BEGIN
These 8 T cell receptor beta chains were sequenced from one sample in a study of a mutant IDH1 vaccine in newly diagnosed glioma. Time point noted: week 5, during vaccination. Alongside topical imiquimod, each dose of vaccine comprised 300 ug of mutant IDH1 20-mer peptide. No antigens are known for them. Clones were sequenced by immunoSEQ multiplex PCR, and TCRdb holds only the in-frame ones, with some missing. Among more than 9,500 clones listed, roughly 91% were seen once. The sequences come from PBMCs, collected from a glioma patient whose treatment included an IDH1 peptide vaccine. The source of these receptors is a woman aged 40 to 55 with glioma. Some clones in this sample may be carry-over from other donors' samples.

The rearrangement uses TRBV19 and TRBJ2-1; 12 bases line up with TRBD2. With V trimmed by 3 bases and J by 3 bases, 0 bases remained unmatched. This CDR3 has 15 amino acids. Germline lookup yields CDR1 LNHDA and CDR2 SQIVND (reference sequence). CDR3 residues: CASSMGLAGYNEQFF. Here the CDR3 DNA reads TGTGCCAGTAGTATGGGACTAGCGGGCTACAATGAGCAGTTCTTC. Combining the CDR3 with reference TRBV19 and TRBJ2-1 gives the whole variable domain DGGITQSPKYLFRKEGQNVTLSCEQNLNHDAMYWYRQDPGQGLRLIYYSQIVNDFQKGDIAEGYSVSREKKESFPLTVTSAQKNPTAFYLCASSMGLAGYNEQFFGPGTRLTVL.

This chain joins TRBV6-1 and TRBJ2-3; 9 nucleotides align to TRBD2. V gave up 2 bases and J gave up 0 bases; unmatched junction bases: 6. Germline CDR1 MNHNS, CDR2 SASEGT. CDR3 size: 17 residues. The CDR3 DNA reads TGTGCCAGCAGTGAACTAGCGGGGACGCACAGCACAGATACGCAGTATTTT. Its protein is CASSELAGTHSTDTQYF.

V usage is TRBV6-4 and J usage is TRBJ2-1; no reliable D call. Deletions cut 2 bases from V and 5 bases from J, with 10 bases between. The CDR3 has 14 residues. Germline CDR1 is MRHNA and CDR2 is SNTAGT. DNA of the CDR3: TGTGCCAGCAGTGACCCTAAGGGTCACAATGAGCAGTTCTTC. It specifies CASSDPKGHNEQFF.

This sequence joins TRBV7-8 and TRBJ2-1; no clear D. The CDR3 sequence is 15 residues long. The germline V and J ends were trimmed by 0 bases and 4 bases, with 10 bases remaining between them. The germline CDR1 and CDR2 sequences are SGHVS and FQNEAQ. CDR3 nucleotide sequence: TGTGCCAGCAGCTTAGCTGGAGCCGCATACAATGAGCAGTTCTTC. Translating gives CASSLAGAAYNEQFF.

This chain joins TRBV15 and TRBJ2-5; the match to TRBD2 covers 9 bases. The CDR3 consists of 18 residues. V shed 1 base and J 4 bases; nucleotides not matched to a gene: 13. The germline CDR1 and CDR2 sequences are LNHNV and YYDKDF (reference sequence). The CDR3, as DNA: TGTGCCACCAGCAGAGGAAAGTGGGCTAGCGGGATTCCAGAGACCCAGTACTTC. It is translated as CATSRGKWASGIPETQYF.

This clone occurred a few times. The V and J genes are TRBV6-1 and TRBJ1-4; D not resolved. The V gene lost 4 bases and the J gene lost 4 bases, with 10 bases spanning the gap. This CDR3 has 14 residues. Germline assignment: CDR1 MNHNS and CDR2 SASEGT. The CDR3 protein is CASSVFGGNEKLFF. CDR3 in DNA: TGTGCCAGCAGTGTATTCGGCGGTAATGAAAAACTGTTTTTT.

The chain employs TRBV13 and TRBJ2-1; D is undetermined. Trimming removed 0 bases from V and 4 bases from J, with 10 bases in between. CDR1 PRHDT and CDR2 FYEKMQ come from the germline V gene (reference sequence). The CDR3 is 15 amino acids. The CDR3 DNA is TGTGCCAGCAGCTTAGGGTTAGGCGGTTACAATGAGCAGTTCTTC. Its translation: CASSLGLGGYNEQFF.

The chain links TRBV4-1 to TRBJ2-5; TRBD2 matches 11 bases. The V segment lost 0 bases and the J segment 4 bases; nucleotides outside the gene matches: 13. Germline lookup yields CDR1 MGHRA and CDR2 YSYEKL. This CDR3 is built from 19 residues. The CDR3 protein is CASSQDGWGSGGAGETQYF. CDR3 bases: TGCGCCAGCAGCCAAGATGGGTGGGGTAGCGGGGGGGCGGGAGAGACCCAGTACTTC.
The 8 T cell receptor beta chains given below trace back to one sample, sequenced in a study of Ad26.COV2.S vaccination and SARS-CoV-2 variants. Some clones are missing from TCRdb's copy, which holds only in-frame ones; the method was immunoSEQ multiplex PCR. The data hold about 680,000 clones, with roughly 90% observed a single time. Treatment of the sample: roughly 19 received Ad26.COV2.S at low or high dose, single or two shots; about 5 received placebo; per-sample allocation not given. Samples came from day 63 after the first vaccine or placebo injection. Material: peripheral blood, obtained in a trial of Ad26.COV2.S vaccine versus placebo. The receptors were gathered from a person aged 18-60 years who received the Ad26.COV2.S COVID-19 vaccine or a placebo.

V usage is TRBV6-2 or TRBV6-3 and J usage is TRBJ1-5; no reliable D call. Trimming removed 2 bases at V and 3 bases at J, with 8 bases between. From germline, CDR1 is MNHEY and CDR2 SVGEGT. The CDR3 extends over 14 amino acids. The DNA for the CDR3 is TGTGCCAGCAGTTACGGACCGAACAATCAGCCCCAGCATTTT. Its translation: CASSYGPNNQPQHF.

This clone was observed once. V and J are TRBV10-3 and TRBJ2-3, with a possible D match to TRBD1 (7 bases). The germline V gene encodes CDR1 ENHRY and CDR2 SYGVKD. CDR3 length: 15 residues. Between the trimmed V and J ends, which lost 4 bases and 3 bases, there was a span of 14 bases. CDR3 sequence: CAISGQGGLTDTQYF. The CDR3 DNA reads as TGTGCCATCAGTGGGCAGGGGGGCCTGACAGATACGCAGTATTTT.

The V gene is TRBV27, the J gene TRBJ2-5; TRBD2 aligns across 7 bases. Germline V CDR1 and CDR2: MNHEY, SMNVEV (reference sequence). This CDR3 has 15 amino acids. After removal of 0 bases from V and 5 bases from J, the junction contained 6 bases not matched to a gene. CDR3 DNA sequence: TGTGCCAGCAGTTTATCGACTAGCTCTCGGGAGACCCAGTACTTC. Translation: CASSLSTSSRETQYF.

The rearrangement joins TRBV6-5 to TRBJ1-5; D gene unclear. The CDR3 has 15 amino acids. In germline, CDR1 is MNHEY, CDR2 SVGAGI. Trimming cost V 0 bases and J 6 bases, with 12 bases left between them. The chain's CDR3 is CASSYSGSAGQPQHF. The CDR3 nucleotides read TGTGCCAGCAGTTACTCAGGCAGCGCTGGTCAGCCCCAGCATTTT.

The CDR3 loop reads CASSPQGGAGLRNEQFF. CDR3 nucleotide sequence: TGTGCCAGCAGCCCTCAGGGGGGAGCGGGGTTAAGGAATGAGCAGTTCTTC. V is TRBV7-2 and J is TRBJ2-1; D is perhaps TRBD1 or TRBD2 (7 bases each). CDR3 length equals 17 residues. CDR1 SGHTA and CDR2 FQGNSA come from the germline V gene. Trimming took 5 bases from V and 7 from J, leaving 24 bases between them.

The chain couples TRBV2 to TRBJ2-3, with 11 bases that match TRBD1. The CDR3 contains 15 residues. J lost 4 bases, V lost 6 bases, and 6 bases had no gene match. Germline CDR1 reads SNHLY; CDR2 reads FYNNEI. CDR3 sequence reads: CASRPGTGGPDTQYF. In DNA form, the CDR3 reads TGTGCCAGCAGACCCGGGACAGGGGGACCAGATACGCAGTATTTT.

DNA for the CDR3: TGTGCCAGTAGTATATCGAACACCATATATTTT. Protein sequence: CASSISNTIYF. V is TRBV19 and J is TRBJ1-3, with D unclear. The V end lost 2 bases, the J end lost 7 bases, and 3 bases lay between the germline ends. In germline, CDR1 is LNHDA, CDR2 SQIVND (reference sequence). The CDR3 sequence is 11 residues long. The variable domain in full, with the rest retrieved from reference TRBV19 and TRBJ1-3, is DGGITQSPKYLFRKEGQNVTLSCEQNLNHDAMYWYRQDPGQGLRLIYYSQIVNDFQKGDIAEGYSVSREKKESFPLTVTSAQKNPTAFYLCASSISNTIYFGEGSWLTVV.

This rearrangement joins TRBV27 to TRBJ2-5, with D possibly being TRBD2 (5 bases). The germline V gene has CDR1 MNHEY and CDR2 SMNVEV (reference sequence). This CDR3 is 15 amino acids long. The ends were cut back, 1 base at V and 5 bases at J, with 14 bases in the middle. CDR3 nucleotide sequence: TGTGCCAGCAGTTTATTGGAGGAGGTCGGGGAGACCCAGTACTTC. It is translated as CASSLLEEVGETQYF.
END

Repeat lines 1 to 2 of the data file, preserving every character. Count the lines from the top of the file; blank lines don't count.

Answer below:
These 8 T cell receptor beta chains were sequenced from one sample in a study of a mutant IDH1 vaccine in newly diagnosed glioma. Time point noted: week 5, during vaccination. Alongside topical imiquimod, each dose of vaccine comprised 300 ug of mutant IDH1 20-mer peptide. No antigens are known for them. Clones were sequenced by immunoSEQ multiplex PCR, and TCRdb holds only the in-frame ones, with some missing. Among more than 9,500 clones listed, roughly 91% were seen once. The sequences come from PBMCs, collected from a glioma patient whose treatment included an IDH1 peptide vaccine. The source of these receptors is a woman aged 40 to 55 with glioma. Some clones in this sample may be carry-over from other donors' samples.

The rearrangement uses TRBV19 and TRBJ2-1; 12 bases line up with TRBD2. With V trimmed by 3 bases and J by 3 bases, 0 bases remained unmatched. This CDR3 has 15 amino acids. Germline lookup yields CDR1 LNHDA and CDR2 SQIVND (reference sequence). CDR3 residues: CASSMGLAGYNEQFF. Here the CDR3 DNA reads TGTGCCAGTAGTATGGGACTAGCGGGCTACAATGAGCAGTTCTTC. Combining the CDR3 with reference TRBV19 and TRBJ2-1 gives the whole variable domain DGGITQSPKYLFRKEGQNVTLSCEQNLNHDAMYWYRQDPGQGLRLIYYSQIVNDFQKGDIAEGYSVSREKKESFPLTVTSAQKNPTAFYLCASSMGLAGYNEQFFGPGTRLTVL.